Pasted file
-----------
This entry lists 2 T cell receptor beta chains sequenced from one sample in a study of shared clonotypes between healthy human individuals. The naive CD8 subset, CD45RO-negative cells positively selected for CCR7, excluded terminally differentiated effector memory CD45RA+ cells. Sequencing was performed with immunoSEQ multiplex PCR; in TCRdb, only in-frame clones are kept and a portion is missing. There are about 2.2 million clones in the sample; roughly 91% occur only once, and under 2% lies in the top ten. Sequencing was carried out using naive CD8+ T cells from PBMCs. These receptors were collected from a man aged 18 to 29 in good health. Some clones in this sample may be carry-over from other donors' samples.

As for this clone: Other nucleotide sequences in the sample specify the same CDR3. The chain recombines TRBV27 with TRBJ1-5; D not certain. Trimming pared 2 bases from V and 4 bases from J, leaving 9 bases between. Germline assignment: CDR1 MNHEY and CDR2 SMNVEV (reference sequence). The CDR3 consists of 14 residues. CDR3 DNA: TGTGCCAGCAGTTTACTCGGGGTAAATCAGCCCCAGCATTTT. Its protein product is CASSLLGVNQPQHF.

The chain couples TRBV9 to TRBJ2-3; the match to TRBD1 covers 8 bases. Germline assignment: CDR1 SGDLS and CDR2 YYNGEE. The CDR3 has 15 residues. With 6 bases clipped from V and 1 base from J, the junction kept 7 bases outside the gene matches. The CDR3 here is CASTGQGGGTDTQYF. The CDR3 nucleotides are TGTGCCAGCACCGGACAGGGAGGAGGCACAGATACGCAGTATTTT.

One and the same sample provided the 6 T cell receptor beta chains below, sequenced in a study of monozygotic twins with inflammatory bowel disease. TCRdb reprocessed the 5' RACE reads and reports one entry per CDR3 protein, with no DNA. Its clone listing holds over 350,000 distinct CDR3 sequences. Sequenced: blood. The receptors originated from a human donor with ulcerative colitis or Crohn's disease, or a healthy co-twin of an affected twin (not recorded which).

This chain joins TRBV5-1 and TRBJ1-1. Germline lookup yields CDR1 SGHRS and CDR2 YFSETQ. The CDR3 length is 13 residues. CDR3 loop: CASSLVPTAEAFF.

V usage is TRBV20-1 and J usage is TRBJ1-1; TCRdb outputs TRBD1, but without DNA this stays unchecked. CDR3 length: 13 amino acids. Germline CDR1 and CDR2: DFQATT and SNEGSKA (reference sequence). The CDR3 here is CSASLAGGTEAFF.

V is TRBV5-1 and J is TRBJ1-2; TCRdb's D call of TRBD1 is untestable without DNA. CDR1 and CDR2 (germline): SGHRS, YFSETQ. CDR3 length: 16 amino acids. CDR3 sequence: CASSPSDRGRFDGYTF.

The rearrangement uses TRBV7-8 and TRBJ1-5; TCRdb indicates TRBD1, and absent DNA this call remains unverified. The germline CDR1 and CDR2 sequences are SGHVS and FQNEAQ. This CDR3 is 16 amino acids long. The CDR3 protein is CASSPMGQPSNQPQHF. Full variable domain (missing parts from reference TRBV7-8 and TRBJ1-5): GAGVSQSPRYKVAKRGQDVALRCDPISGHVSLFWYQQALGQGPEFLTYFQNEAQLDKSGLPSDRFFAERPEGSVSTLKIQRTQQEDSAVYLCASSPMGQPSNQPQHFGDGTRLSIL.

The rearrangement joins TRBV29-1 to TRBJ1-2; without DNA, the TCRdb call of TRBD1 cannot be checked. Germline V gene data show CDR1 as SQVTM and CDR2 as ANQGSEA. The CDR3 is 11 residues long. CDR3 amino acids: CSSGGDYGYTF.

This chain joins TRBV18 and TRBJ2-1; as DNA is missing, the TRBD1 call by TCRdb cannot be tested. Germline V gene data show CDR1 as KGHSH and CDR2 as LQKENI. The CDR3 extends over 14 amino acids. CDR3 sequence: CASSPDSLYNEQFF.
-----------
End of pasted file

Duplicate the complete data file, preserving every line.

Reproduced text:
This entry lists 2 T cell receptor beta chains sequenced from one sample in a study of shared clonotypes between healthy human individuals. The naive CD8 subset, CD45RO-negative cells positively selected for CCR7, excluded terminally differentiated effector memory CD45RA+ cells. Sequencing was performed with immunoSEQ multiplex PCR; in TCRdb, only in-frame clones are kept and a portion is missing. There are about 2.2 million clones in the sample; roughly 91% occur only once, and under 2% lies in the top ten. Sequencing was carried out using naive CD8+ T cells from PBMCs. These receptors were collected from a man aged 18 to 29 in good health. Some clones in this sample may be carry-over from other donors' samples.

As for this clone: Other nucleotide sequences in the sample specify the same CDR3. The chain recombines TRBV27 with TRBJ1-5; D not certain. Trimming pared 2 bases from V and 4 bases from J, leaving 9 bases between. Germline assignment: CDR1 MNHEY and CDR2 SMNVEV (reference sequence). The CDR3 consists of 14 residues. CDR3 DNA: TGTGCCAGCAGTTTACTCGGGGTAAATCAGCCCCAGCATTTT. Its protein product is CASSLLGVNQPQHF.

The chain couples TRBV9 to TRBJ2-3; the match to TRBD1 covers 8 bases. Germline assignment: CDR1 SGDLS and CDR2 YYNGEE. The CDR3 has 15 residues. With 6 bases clipped from V and 1 base from J, the junction kept 7 bases outside the gene matches. The CDR3 here is CASTGQGGGTDTQYF. The CDR3 nucleotides are TGTGCCAGCACCGGACAGGGAGGAGGCACAGATACGCAGTATTTT.

One and the same sample provided the 6 T cell receptor beta chains below, sequenced in a study of monozygotic twins with inflammatory bowel disease. TCRdb reprocessed the 5' RACE reads and reports one entry per CDR3 protein, with no DNA. Its clone listing holds over 350,000 distinct CDR3 sequences. Sequenced: blood. The receptors originated from a human donor with ulcerative colitis or Crohn's disease, or a healthy co-twin of an affected twin (not recorded which).

This chain joins TRBV5-1 and TRBJ1-1. Germline lookup yields CDR1 SGHRS and CDR2 YFSETQ. The CDR3 length is 13 residues. CDR3 loop: CASSLVPTAEAFF.

V usage is TRBV20-1 and J usage is TRBJ1-1; TCRdb outputs TRBD1, but without DNA this stays unchecked. CDR3 length: 13 amino acids. Germline CDR1 and CDR2: DFQATT and SNEGSKA (reference sequence). The CDR3 here is CSASLAGGTEAFF.

V is TRBV5-1 and J is TRBJ1-2; TCRdb's D call of TRBD1 is untestable without DNA. CDR1 and CDR2 (germline): SGHRS, YFSETQ. CDR3 length: 16 amino acids. CDR3 sequence: CASSPSDRGRFDGYTF.

The rearrangement uses TRBV7-8 and TRBJ1-5; TCRdb indicates TRBD1, and absent DNA this call remains unverified. The germline CDR1 and CDR2 sequences are SGHVS and FQNEAQ. This CDR3 is 16 amino acids long. The CDR3 protein is CASSPMGQPSNQPQHF. Full variable domain (missing parts from reference TRBV7-8 and TRBJ1-5): GAGVSQSPRYKVAKRGQDVALRCDPISGHVSLFWYQQALGQGPEFLTYFQNEAQLDKSGLPSDRFFAERPEGSVSTLKIQRTQQEDSAVYLCASSPMGQPSNQPQHFGDGTRLSIL.

The rearrangement joins TRBV29-1 to TRBJ1-2; without DNA, the TCRdb call of TRBD1 cannot be checked. Germline V gene data show CDR1 as SQVTM and CDR2 as ANQGSEA. The CDR3 is 11 residues long. CDR3 amino acids: CSSGGDYGYTF.

This chain joins TRBV18 and TRBJ2-1; as DNA is missing, the TRBD1 call by TCRdb cannot be tested. Germline V gene data show CDR1 as KGHSH and CDR2 as LQKENI. The CDR3 extends over 14 amino acids. CDR3 sequence: CASSPDSLYNEQFF.